Wednesday's Headlines: DocuSign Ousts CEO Dan Springer
Here were the biggest movers in the MyWallSt shortlist yesterday:
Moving Up ⬆️
Tesla Motors (TSLA) +9.4%
Upstart Holdings (UPST) +8.8%
Evolent Health (EVH) +8.4%
Roku Inc. (ROKU) +8.1%
Trip.com Group (TCOM) +8.1%
Moving Down ⬇️
Chuy's (CHUY) -6.0%
iRobot (IRBT) -4.9%
Lovesac (LOVE) -4.2%
Facebook (FB) -4.1%
Chegg (CHGG) -3.7%
Here are the stories that you need to know ahead of market-open today, Wednesday, the 22nd of June.
DocuSign Ousts CEO Dan Springer 👨💻
Dan Springer has been sent packing from his role as CEO of DocuSign (DOCU)
The decision to oust Springer comes as the post-pandemic hangover has led to the stock losing roughly 80% of its value in the past year. Chairman of the Board Maggie Wilderotter will act as interim CEO as the company searches for a replacement.
Springer was a popular CEO, with a 93% approval rating on Glassdoor. His 5-year tenure saw him take the company public in 2018 and deliver outsized returns for a number of years. He guided the company through an opportunistic growth period as the pandemic paved the way for perfect conditions for DocuSign to thrive.
However, that growth has since dissipated as the company faces the realities of the pandemic pull-forward, tough comparables, and an altogether different macroeconomic picture to the one which saw it flourish. The outlook for the business has become bleak, with growth projections in the single-digits falling well below both analyst and DocuSign’s estimates. This eventually made Springer’s position as a non-founding CEO untenable.
With the stock now down more than 30% from its pre-pandemic highs, the board decided to look elsewhere for someone to shore up the company’s balance sheet, restructure its salesforce, and reinvigorate growth.
While the news initially boosted the stock, it ultimately fell almost 2% yesterday and is down a further 3% in pre-market trading as a cloud of uncertainty lingers above what was once a darling of Wall Street.
Elon Musk Confirms Tesla Job Cuts ✂️
Tesla (TSLA) CEO Elon Musk has confirmed that he plans to cut 10% of the company’s salaried workforce over the next three months.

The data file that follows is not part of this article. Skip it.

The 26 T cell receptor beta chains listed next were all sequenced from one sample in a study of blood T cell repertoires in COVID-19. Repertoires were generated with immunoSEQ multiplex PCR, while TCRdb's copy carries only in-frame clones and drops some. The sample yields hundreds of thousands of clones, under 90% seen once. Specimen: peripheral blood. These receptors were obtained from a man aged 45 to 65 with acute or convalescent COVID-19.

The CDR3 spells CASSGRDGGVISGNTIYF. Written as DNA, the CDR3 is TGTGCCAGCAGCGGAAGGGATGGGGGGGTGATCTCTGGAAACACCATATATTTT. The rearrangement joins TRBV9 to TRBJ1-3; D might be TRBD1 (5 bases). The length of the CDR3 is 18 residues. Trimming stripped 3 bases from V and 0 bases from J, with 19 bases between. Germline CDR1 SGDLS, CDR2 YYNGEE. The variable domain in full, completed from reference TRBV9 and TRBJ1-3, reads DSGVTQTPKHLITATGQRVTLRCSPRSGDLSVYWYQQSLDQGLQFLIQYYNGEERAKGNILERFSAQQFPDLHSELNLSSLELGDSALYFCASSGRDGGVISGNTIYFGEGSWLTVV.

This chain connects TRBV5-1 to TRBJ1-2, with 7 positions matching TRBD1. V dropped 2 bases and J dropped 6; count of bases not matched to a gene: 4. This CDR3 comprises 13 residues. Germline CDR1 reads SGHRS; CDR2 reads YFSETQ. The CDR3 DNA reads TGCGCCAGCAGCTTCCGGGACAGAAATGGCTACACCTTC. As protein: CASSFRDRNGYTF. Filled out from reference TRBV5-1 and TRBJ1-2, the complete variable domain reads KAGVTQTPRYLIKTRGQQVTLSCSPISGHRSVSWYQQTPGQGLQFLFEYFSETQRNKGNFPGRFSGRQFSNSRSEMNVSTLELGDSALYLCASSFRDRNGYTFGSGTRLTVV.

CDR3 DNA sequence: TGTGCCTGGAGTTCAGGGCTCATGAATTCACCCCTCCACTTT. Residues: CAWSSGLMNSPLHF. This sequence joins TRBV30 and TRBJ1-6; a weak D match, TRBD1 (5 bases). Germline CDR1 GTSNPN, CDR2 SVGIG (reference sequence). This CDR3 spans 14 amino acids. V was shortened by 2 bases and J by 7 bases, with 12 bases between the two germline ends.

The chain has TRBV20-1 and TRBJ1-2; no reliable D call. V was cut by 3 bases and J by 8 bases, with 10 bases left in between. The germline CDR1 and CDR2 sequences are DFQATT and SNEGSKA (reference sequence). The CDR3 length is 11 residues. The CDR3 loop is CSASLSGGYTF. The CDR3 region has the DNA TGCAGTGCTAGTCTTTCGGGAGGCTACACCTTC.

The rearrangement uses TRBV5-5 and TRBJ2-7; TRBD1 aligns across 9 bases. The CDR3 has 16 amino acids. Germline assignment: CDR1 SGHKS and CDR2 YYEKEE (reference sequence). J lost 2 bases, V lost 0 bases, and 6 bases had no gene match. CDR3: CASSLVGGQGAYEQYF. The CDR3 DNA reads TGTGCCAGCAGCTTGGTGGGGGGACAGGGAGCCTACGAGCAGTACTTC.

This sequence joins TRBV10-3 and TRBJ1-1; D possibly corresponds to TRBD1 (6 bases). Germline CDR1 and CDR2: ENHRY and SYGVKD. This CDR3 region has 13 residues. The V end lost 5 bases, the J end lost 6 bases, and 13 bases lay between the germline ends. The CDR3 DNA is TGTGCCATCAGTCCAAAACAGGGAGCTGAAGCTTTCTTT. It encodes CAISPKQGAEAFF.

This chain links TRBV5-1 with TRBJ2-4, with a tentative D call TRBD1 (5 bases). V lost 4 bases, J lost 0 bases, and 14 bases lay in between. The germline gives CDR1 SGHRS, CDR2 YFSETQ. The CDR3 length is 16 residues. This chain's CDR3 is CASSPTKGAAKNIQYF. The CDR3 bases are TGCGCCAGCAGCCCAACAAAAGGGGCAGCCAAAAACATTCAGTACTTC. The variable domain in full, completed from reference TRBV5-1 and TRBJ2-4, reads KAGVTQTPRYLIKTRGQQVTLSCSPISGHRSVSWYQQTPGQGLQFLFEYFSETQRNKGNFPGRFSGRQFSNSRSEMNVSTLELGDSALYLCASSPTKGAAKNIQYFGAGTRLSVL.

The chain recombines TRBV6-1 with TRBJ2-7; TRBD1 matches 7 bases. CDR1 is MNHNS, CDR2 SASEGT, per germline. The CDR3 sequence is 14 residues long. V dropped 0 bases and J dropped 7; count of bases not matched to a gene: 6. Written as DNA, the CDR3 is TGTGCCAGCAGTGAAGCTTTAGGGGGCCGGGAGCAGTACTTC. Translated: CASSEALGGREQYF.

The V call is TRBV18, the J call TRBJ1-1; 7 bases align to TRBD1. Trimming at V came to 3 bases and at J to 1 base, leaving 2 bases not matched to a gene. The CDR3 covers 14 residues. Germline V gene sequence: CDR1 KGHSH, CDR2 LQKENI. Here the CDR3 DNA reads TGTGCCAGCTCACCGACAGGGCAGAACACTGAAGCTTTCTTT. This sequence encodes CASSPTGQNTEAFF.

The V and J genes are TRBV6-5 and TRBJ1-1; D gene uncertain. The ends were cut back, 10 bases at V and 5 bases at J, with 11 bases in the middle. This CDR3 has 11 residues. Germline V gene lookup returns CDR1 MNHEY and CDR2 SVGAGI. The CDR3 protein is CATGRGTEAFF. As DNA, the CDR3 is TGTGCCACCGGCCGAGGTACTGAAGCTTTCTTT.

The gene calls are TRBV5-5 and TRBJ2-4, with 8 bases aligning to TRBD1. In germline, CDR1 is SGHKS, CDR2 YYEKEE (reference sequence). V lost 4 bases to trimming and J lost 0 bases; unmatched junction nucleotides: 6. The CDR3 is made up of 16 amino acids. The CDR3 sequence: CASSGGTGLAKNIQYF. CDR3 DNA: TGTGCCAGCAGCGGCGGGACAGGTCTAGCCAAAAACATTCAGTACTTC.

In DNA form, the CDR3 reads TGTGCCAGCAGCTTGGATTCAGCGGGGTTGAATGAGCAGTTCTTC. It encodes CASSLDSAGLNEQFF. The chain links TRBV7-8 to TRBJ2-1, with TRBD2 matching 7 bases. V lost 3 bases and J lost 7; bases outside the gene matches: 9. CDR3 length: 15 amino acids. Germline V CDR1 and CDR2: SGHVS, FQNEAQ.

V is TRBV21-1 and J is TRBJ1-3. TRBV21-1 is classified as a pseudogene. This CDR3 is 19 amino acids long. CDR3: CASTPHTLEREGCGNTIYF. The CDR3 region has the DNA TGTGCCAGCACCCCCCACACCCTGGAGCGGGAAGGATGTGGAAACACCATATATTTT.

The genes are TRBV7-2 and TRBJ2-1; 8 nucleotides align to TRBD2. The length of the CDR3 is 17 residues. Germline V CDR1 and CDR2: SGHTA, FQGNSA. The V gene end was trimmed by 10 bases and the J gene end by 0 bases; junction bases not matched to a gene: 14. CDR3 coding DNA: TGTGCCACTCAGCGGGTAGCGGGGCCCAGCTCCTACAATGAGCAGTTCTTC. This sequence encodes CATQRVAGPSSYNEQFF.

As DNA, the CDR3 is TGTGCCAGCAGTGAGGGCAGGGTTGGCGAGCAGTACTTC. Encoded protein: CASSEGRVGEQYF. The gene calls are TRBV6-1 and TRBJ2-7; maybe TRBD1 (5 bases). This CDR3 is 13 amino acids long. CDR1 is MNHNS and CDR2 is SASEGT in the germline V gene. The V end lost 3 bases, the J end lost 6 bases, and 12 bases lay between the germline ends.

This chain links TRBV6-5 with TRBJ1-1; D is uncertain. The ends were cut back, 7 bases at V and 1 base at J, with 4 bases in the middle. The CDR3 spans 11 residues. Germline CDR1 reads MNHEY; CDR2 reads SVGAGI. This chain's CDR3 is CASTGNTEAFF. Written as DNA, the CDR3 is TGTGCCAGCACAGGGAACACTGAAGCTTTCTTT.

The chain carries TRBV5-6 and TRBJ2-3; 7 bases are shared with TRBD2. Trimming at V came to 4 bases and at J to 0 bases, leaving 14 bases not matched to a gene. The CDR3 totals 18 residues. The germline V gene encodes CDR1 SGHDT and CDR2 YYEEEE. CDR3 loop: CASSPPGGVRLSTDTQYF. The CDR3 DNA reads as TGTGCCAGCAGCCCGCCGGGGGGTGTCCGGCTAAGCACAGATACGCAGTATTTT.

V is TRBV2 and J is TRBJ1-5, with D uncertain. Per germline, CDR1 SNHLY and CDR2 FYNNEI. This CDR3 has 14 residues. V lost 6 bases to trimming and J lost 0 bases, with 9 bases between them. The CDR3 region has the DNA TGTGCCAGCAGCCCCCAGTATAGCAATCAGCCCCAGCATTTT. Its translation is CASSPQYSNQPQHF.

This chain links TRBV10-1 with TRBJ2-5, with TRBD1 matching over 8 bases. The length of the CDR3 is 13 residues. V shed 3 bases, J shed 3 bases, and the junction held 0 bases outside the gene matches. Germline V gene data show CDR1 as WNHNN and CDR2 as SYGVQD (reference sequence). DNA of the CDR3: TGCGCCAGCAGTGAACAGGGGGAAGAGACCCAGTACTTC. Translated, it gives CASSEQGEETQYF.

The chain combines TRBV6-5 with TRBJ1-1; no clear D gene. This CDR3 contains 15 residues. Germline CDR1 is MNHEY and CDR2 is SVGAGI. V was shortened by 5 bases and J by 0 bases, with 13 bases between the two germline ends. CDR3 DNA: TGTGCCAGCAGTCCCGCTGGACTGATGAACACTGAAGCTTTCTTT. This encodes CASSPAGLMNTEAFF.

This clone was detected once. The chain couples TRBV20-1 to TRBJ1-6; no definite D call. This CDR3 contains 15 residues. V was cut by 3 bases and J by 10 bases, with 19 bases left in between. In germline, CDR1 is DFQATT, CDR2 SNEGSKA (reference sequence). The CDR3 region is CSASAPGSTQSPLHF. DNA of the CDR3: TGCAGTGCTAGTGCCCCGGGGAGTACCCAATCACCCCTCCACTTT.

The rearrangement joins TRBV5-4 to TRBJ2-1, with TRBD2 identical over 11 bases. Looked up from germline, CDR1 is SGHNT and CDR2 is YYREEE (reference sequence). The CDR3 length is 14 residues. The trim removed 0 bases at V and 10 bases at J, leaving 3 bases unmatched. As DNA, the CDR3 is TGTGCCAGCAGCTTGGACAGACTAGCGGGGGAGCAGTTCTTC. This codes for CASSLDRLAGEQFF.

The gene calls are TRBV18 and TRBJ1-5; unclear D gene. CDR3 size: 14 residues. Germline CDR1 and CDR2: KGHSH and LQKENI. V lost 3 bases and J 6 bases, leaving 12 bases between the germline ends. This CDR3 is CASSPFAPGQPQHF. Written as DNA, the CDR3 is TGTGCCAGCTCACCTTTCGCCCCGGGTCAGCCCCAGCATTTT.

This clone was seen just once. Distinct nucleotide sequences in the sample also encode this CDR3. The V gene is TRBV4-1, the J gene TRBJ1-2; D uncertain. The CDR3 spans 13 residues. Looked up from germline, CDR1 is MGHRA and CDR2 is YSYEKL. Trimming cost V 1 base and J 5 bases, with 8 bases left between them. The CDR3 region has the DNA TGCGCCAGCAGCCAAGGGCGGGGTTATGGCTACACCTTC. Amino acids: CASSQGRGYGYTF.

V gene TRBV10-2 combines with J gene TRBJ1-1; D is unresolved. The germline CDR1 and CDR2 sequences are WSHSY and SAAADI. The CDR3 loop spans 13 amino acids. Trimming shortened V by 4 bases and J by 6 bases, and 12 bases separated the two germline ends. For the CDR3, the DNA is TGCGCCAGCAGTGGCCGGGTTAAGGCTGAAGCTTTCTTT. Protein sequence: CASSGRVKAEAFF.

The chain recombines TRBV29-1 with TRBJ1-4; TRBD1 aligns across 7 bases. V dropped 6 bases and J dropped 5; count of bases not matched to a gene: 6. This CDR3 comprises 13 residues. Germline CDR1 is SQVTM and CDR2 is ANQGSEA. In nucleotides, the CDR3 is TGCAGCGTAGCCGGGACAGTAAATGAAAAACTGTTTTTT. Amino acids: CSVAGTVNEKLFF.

Speaking at Bloomberg’s Qatar Economic Forum yesterday, Musk corroborated rumors of lay-offs at the company that had been swirling around since last week. Explaining the decision, Musk said that Tesla “grew very fast on the salaried side and we grew a little too fast in some areas”.
However, he said that these cuts would actually only represent a 3% to 3.5% reduction in the company’s total headcount, and that he even expects to grow the overall workforce over the next twelve months with the addition of more hourly workers.
These job cuts from Tesla come amidst wider lay-offs in the broader tech industry, with companies like Coinbase, Stitch Fix, and Redfin all cutting their workforces recently too as the market continues to slide. Tesla’s decision to pull back on salaried workers might not come as a surprise to many, with Musk being well publicized over his “super bad feeling” about the economy early in the month.
Indeed, he was quizzed again at the same forum yesterday to see whether he thought a recession was likely or not, but remained classically cryptic: "I think a recession is inevitable at some point. As to whether there is a recession in the near term, I think that is more likely than not."
Despite this, Tesla stock was up close to 10% yesterday, buoyed by wider growth in the EV industry.
Kellogg’s Set To Split In Three 🥣
Kellogg’s, the iconic food manufacturer, has made the decision to separate into three independent publicly-traded companies. The companies will each focus on a respective segment of Kellogg’s current offerings: namely snacking, cereal, and plant-based foods. The announcement initially saw the company’s stock spike by over 8% yesterday, but it ended up closing up just under 2% after the initial flurry had died down and is flat before market-open this morning.
Spinning these segments off into individual brands might seem unusual, but it's a common ploy used by companies who have spread themselves a little too thin. These splits allow companies to simplify and refocus around a singular market with a much more focused strategy. Investors will probably be wondering what will happen to their existing shares, and Kellogg’s has announced that they will receive shares in each spinoff relative to their current holdings.
Kellogg’s was initially founded in 1906 following the invention of its world-famous Corn Flakes. Since then, the company has grown into a titan of the food industry. It has acquired numerous companies over the years in an attempt to diversify its offerings across the industry, the most notable of which is the purchase of Pringles from Procter & Gamble in 2012.
The company has bucked the general trend for the market by being up over 6% year-to-date and typically enjoys relative stability due to its products being deemed necessities even during times of economic decline. That being said, its cereal and plant-based divisions have been underperforming, so these spin-offs will be attempting to regain lost market share in two highly competitive industries.